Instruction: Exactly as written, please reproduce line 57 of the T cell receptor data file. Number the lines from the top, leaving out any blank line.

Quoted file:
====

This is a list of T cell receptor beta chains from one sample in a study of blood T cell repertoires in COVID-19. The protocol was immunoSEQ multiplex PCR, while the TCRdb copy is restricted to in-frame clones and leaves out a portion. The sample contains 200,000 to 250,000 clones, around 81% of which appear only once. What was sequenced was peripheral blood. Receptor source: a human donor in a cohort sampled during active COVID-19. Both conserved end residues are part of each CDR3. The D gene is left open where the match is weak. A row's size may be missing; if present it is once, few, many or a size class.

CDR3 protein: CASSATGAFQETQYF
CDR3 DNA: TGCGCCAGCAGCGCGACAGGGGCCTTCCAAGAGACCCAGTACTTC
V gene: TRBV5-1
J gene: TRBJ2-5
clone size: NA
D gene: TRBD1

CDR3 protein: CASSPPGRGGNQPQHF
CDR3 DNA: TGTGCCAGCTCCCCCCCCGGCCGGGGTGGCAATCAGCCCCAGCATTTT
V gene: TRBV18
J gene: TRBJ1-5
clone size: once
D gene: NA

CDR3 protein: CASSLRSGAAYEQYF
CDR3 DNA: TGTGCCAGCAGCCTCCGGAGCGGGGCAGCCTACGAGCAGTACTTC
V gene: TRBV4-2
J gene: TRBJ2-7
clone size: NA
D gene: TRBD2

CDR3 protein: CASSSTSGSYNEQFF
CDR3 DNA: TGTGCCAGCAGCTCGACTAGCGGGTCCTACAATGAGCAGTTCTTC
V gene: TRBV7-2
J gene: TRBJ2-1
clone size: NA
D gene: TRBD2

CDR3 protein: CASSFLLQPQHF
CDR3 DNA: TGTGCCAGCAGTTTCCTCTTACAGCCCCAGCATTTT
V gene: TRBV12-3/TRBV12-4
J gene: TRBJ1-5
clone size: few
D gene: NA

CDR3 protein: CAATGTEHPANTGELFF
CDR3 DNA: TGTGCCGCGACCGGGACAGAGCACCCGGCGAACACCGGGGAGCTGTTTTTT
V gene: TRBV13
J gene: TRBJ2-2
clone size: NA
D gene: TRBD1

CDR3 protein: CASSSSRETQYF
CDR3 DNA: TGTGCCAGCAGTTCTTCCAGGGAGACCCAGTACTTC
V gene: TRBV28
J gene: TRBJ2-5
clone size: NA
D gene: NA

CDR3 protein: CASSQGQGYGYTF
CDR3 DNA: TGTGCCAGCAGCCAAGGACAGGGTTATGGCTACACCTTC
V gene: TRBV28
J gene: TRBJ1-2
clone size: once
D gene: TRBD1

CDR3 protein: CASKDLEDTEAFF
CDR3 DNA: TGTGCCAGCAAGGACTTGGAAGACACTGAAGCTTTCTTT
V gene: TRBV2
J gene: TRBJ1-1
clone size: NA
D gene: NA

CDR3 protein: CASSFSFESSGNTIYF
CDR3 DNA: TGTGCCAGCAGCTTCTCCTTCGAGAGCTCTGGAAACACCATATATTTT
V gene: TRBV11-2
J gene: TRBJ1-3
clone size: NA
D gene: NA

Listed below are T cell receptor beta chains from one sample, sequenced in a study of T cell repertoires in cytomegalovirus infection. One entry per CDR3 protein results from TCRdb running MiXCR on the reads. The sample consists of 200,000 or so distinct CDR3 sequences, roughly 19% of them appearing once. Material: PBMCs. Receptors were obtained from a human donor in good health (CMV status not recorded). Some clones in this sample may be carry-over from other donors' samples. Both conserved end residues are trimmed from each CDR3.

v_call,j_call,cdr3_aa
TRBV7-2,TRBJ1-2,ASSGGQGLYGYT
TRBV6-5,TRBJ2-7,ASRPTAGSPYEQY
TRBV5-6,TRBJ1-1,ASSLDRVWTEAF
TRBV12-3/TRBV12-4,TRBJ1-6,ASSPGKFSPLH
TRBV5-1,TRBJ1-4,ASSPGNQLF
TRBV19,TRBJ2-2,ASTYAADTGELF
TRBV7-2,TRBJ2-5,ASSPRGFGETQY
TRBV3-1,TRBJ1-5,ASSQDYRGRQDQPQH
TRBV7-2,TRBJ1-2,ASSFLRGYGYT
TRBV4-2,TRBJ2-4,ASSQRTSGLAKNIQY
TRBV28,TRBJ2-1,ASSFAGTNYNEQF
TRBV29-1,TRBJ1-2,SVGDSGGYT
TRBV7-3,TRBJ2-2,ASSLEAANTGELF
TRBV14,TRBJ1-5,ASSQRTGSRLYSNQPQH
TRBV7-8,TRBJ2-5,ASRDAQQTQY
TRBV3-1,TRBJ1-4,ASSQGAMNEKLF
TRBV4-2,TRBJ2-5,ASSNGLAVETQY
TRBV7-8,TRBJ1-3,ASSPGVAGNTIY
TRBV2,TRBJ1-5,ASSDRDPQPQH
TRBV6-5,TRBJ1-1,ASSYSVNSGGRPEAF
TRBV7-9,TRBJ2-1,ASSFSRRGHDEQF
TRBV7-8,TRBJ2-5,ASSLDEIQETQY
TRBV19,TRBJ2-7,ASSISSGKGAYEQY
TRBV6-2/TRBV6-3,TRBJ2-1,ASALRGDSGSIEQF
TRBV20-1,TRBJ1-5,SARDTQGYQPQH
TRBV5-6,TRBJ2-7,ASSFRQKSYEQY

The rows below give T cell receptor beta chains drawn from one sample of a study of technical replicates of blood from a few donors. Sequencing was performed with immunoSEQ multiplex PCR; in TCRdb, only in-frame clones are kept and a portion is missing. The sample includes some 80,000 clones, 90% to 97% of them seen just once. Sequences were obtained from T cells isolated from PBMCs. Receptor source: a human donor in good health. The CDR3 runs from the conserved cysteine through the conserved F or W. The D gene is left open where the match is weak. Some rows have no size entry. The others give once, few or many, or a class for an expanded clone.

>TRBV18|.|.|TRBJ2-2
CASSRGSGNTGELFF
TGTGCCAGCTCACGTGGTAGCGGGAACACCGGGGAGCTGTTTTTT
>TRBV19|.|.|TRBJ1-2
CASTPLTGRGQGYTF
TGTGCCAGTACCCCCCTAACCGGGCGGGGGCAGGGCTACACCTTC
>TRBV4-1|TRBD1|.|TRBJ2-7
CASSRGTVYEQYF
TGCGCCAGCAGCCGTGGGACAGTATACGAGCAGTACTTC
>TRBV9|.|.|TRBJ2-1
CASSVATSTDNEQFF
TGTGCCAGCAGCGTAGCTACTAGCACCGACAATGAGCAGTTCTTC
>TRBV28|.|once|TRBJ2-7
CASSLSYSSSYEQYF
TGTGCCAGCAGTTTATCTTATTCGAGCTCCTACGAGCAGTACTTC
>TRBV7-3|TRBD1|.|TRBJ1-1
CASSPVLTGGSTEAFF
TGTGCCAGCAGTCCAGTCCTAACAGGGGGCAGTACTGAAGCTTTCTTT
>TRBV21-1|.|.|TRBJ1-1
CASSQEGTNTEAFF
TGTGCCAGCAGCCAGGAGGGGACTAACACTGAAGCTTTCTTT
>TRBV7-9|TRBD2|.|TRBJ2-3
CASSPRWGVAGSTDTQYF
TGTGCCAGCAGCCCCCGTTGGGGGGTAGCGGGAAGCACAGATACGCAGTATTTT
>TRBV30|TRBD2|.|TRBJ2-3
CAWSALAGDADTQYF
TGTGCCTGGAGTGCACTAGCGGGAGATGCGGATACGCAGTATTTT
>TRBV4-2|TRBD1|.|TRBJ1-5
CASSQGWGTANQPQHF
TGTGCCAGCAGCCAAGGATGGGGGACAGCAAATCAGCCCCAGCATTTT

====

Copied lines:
CDR3 DNA: TGTGCCAGCAGCTTCTCCTTCGAGAGCTCTGGAAACACCATATATTTT